You might be wondering if once the braces come off if there are any of the same issues of fuzzy and hard to control tone. And, the answer is- usually not. I don’t think even once in the history of me teaching hundreds of students with braces have we ever had problems getting and keeping good tone the day the braces are removed. And, this is mostly because we’ve already been working so hard on learning good tone techniques and where exactly the lips must be etc. that once the smooth teeth return, all is well- and most of them time, even a smidge better!

So, adult-hood with big-kid teeth lasts a lot longer than these previous stages… but then the funny thing is that we get to go right back to the same stage as the youngest as teeth begin to shift in older age, and some of you listening can attest to the fact that you don’t always play with a whole deck of pearlies in your later years. And, sometimes you’re faced with learning how to play with false teeth or dentures even.

I have had quite a few people ask me if they should play with the dentures IN or with them out. Well… this all depends on which type you own. It’s really hard to play the flute with a false ‘roof’ of the mouth. It causes all sorts of tone issues. 

So back in the stage of braces, if you have an expander in your mouth I usually suggest we just kinda hang with it and don’t worry about  a lot of flute tone progression during that time because it’s usually very hard to control and usually a lot of drooling and spitting is happening during that time as well. But it doesn’t last forever and never more than three months. It causes all sorts of tone issues. We need that natural, high arch to get good tone, and if there’s too much going on that exceeds what used to be naturally grown in your mouth, then it’s going to be super hard to adjust. But, it is possible. 

Just as the seven year old has to learn how to play with even 8 of their front teeth missing, it’s also possible for an adult to slowly adjust and learn as well. It’s just that the adult isn’t quite as pliable and patient about it.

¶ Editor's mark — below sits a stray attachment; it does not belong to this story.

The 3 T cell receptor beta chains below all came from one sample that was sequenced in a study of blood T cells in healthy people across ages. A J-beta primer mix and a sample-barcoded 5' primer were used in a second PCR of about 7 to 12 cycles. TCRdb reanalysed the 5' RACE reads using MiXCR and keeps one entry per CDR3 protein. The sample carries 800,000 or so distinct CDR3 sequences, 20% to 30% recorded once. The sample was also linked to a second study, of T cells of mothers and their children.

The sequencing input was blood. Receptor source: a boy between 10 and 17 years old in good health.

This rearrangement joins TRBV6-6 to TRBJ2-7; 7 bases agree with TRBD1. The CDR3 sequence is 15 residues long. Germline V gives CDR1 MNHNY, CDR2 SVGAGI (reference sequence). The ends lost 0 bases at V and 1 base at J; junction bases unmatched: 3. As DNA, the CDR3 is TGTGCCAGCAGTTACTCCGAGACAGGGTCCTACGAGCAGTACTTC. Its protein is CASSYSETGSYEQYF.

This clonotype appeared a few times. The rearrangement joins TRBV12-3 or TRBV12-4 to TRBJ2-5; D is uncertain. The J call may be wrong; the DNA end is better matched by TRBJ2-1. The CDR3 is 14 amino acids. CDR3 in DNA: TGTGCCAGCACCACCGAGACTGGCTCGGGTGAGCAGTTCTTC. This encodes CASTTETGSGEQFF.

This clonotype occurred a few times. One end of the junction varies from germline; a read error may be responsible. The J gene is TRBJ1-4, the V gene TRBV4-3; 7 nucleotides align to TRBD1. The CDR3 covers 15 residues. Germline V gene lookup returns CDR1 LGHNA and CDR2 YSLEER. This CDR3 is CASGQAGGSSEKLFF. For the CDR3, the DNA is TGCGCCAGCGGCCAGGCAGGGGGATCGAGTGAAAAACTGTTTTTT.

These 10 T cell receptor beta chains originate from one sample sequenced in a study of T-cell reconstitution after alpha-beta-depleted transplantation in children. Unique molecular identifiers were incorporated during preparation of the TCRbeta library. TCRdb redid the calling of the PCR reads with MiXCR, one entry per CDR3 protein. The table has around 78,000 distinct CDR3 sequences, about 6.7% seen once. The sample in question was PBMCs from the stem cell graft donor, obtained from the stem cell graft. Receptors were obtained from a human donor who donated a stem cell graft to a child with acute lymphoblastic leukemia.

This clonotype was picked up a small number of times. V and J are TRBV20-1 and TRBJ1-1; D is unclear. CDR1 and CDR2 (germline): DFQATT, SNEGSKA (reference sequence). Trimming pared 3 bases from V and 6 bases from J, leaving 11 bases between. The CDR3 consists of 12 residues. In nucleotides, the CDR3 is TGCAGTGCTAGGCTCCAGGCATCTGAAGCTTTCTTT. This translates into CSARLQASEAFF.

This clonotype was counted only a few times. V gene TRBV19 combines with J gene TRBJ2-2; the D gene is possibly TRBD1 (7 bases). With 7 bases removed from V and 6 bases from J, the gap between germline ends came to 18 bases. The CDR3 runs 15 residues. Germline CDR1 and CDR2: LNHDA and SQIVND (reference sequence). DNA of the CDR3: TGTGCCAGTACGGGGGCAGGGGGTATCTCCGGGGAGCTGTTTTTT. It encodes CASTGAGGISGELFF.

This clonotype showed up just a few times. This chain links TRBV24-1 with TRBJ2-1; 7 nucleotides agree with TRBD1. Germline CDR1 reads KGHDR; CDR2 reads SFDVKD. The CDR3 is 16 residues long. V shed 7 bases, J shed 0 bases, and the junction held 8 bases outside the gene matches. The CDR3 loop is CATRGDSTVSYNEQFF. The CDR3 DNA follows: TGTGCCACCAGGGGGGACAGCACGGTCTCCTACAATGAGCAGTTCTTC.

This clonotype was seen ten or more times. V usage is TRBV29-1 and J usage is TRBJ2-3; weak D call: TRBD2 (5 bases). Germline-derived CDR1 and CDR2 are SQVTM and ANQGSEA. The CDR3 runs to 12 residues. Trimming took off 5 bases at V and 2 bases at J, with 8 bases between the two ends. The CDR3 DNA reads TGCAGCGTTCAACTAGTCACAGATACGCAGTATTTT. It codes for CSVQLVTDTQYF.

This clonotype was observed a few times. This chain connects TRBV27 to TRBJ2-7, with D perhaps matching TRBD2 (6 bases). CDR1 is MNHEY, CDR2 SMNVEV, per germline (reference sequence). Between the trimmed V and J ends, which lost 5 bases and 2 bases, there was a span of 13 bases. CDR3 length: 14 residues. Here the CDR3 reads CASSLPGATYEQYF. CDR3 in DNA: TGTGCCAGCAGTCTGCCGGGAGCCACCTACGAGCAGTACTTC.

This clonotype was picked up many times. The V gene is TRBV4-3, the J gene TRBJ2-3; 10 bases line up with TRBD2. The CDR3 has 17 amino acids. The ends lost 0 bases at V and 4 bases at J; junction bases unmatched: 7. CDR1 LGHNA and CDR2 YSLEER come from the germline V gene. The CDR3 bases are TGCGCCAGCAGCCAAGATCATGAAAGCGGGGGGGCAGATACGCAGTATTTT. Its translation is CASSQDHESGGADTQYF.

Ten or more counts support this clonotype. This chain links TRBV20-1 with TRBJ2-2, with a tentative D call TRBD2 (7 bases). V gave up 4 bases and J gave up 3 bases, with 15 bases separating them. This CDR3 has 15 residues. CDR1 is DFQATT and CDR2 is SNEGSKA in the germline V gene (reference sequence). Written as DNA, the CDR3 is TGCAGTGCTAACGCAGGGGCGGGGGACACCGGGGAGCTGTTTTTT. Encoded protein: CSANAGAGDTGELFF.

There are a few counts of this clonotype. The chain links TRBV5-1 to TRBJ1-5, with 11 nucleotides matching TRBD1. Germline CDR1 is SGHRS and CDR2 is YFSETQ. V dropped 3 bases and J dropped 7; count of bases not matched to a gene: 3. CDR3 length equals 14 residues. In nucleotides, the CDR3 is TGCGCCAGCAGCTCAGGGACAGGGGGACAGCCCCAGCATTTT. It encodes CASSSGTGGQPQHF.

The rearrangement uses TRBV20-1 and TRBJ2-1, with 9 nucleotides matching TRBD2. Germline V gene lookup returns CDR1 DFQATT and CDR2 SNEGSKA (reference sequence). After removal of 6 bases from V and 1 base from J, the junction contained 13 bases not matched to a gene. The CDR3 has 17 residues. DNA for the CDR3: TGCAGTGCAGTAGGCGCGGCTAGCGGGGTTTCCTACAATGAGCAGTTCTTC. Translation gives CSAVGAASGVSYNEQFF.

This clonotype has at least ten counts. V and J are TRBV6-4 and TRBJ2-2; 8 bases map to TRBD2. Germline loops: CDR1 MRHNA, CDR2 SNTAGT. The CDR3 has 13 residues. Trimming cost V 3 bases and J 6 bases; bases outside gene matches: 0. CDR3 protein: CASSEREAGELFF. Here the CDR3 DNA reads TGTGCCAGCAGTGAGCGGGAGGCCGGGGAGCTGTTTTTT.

So goes the circle of teeth-life in the days of a flutist. I’m not quite sure if any other instrument matters as much in the way of tone production and teeth. I remember my brother complaining that playing the trumpet was killing him when he had braces — wax and more wax haha. But, the teeth, gums, mouth roof, and lips of a flutist are super-duper important, and will evolve in the lifetime.

So, what take away do we have here today in this quick discussion about teeth? Well, it’s that no matter what is going on inside your mouth, you can do it. You can learn how to play the flute. It takes continual effort, good instruction, and patience. Yup- that’s about it. We’re all different, and the flute doesn’t discriminate. It sits there all pretty just waiting for you to get it figured out so it can help be the tool that enhances your life.

It’s been a great day for Learn Flute Online. Thanks for being here. I hope that we’ll be able to see you inside the member’s area soon where you can take a lesson, learn, and enjoy!

If you have any questions at all, feel free to email me from the contact page on Learn Flute Online dot com up in the menu bar. I’m always on the other end cheering you on.

Until next time- I’m Rebecca Fuller signing off. Reminding you that Learn Flute Online helps you quickly learn how to play the flute easily and beautifully.
Bye now!


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I hope you’ve enjoyed learning all about the flute and get the answer to your question; “How to Play the Flute With Braces or No Teeth?”. Join us for the next episode.

Have any questions? Comment below and I will help you out.

Rebecca FullerRebecca Fuller
Get Flutie with us! Learn and enjoy every musical minute.